AMONG THE many statements that President Obama will make during the upcoming week’s inaugural events will be a small but significant one about the continuing second-class citizenship of those who live in the nation’s capital. Mr. Obama’s decision to use District license plates with the words “Taxation Without Representation” on all presidential vehicles is an encouraging sign of his support for the city. We hope it signals a new willingness by him to try to correct the injustices endured by the District.
“President Obama has lived in the District now for four years, and has seen first-hand how patently unfair it is for working families in D.C. to work hard, raise children and pay taxes, without having a vote in Congress,” the White House said in a statement about the decision. Use of the plates will start this weekend and continue for the duration of his second term. The move follows a spirited lobbying effort by local officials and advocates. The D.C. Council unanimously passed a resolution saying that display of the slogan would highlight the “fundamentally unfair and undemocratic condition of District residents.” Council Chairman Phil Mendelson (D) and member Mary M. Cheh (D-Ward 3) last week hand-delivered a specially made plate to a senior administration official; the advocacy group D.C. Vote launched a petition drive.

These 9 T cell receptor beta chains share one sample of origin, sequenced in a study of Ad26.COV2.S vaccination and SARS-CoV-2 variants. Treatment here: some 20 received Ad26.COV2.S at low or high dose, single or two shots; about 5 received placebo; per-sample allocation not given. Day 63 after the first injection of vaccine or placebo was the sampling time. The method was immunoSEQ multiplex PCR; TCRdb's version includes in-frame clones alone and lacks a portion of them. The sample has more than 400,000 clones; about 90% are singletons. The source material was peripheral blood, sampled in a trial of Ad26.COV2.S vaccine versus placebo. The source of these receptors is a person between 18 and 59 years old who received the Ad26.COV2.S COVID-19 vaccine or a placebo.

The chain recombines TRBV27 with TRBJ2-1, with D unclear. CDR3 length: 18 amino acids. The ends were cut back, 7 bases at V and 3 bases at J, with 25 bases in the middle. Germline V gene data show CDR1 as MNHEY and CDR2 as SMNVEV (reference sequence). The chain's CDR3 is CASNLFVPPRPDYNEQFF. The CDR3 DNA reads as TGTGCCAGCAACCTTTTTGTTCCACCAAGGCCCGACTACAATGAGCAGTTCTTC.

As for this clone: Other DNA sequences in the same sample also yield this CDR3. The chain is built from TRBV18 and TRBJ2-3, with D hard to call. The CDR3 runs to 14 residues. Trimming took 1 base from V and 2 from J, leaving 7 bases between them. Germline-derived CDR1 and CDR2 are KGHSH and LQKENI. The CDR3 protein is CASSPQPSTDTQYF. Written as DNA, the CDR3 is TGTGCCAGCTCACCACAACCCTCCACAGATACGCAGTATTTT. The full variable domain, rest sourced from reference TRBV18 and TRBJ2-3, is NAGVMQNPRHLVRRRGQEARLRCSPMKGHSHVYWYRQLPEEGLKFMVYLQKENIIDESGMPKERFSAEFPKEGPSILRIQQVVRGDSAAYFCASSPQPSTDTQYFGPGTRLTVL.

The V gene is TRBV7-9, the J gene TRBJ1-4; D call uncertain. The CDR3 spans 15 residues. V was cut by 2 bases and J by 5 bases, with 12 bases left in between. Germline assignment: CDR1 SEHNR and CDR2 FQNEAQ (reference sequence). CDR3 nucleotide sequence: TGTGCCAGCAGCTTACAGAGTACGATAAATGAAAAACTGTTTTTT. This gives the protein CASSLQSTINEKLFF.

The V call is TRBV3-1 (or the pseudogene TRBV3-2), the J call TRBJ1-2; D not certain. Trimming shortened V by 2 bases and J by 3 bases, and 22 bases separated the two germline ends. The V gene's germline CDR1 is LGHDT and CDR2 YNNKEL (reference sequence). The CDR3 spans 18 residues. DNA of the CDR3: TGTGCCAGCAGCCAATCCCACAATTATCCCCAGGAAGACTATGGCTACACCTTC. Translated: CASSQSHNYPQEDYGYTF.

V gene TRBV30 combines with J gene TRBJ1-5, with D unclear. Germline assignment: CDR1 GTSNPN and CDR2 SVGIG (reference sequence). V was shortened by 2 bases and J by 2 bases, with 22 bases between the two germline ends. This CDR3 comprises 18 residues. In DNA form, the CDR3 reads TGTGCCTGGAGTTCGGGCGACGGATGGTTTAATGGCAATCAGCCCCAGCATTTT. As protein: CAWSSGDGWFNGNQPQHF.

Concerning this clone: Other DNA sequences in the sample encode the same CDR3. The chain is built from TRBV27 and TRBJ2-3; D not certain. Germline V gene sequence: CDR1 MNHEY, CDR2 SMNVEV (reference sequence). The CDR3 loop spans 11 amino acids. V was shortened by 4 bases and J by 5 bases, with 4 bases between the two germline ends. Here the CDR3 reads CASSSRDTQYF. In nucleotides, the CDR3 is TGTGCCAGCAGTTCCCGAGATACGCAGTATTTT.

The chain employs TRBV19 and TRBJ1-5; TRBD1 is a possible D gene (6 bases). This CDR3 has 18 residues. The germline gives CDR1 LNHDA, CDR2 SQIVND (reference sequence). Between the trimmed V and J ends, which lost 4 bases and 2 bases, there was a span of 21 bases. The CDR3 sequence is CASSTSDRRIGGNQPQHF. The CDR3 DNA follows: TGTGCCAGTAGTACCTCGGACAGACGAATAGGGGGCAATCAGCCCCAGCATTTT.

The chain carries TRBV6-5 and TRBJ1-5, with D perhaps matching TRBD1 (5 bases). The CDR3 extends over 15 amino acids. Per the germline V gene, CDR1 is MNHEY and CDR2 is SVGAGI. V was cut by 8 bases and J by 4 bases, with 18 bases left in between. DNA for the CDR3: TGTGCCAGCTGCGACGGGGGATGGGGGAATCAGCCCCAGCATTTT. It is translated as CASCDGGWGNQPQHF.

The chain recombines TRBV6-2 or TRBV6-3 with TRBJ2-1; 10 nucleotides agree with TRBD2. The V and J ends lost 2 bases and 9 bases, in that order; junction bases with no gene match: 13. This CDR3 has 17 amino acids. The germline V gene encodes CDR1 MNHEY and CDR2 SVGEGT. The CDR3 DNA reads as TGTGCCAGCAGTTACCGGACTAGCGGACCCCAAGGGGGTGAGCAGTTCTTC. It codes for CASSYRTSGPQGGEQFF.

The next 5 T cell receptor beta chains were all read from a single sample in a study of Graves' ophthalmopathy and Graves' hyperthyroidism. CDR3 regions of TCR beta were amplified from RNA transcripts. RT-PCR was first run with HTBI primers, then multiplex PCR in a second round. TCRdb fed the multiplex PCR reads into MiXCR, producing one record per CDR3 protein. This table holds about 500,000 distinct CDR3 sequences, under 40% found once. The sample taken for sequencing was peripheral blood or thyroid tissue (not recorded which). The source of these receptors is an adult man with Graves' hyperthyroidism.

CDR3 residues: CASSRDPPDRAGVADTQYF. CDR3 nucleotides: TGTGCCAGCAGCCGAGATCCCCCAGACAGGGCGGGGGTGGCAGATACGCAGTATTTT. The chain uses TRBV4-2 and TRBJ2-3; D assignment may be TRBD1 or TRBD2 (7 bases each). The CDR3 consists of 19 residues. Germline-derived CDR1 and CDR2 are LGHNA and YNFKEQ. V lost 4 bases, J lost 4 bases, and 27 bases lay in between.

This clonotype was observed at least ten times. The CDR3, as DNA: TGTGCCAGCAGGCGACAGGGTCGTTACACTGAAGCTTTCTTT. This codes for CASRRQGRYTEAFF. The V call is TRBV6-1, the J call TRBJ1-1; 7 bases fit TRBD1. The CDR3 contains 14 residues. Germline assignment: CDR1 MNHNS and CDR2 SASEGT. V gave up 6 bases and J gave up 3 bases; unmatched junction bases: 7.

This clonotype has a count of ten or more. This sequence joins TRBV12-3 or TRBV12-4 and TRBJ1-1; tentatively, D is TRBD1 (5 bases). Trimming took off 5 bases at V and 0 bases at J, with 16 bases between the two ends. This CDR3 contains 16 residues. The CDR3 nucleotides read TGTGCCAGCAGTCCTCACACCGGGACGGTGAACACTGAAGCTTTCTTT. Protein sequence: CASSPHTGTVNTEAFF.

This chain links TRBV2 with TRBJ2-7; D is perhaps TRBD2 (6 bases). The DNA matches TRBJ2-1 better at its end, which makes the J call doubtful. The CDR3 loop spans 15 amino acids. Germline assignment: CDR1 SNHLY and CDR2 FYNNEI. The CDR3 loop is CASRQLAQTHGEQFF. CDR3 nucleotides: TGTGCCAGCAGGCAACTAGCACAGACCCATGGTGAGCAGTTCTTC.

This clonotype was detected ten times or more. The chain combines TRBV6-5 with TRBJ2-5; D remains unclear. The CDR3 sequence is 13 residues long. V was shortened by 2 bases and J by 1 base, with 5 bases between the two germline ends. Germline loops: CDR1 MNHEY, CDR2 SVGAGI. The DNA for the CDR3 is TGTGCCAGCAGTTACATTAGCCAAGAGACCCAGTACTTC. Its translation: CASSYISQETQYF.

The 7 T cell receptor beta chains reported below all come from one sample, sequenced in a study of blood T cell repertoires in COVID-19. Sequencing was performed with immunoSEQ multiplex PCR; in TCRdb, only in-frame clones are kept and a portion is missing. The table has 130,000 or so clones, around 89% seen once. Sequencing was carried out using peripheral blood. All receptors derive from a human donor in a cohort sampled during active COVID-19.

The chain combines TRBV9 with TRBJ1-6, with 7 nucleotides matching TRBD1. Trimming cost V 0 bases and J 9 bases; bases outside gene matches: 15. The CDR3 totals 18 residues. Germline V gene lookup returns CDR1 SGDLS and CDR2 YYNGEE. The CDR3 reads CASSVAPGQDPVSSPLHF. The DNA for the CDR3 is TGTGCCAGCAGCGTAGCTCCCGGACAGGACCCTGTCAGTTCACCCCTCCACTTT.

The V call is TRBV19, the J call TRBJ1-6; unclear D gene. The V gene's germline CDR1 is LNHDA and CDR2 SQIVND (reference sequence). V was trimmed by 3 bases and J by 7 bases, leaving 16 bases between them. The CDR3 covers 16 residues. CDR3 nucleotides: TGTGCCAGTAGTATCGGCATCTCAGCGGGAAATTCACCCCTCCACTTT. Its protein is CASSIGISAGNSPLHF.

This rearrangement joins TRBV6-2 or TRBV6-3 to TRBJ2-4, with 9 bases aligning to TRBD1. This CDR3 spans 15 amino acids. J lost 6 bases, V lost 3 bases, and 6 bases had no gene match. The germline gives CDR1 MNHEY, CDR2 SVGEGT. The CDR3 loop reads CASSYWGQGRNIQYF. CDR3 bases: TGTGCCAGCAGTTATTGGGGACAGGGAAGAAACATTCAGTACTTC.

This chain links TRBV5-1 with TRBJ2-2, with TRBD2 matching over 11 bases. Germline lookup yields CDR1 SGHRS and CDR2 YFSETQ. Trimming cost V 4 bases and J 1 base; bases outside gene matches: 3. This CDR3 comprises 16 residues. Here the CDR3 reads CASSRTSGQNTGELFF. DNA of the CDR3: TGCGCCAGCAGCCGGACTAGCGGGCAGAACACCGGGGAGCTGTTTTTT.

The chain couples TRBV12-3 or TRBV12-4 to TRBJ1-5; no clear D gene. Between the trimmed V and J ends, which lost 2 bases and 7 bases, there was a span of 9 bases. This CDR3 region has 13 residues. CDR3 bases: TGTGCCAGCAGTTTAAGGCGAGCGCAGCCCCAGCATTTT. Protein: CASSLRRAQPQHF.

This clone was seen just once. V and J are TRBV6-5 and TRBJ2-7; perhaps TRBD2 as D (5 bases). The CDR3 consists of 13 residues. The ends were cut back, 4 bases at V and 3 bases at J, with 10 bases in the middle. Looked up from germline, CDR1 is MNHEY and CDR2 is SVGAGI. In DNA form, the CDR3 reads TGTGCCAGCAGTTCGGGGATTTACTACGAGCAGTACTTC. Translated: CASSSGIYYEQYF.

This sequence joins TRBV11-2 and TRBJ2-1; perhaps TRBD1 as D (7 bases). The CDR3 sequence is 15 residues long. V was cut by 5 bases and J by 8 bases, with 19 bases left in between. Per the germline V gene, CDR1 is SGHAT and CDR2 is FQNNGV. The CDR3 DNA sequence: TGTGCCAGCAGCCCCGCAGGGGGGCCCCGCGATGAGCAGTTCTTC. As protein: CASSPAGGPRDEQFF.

No doubt the use of the license plates is mainly symbolic. Their use by President Bill Clinton produced no tangible results in the effort to win rights for the District. But as Mr. Mendelson told us, there is value in symbols, and it’s encouraging that the White House’s statement contained strong words about Mr. Obama’s “commitment to the principle of full representation” and his “willingness to fight.” The latter would be an important change: The president was a disappointment in his first term when it came to D.C. causes, trading away the city’s right to spend its money on abortions for low-income women and not lifting a finger to advance voting rights or budget autonomy.
The president’s second term gives him a second chance to do right by the District and its 630,000 residents. We hope that will mean more than symbols and promises.